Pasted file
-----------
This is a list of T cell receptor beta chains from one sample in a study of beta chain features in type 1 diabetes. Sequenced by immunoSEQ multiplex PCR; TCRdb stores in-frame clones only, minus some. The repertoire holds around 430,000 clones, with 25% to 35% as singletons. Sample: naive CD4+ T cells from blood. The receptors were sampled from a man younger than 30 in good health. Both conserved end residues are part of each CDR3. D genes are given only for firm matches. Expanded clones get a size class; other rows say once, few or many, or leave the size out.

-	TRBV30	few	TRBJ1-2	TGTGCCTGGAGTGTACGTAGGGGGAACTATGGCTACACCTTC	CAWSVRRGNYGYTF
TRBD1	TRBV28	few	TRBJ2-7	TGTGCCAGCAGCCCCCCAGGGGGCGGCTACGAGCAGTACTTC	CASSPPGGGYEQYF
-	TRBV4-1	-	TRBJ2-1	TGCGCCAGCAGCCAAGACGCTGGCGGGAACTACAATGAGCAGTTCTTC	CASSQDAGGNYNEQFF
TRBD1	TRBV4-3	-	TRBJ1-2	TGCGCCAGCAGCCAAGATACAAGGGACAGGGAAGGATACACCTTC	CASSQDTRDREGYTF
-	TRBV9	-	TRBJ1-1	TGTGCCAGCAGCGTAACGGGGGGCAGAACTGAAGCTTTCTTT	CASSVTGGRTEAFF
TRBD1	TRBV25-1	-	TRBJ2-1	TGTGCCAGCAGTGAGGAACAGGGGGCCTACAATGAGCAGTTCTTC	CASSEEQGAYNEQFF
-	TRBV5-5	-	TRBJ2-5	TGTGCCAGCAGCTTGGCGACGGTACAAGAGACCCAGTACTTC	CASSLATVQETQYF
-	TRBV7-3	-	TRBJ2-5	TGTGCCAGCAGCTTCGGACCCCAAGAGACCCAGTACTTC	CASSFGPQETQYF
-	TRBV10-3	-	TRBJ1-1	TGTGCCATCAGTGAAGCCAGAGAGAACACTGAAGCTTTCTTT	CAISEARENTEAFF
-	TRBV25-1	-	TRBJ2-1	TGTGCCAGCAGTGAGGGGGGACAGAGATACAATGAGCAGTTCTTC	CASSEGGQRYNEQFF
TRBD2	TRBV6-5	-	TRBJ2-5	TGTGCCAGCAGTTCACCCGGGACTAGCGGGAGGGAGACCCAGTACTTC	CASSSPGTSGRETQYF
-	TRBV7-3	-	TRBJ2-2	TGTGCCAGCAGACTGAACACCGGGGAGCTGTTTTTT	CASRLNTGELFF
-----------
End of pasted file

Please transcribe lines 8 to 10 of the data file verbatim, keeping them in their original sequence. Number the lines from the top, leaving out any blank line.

-	TRBV5-5	-	TRBJ2-5	TGTGCCAGCAGCTTGGCGACGGTACAAGAGACCCAGTACTTC	CASSLATVQETQYF
-	TRBV7-3	-	TRBJ2-5	TGTGCCAGCAGCTTCGGACCCCAAGAGACCCAGTACTTC	CASSFGPQETQYF
-	TRBV10-3	-	TRBJ1-1	TGTGCCATCAGTGAAGCCAGAGAGAACACTGAAGCTTTCTTT	CAISEARENTEAFF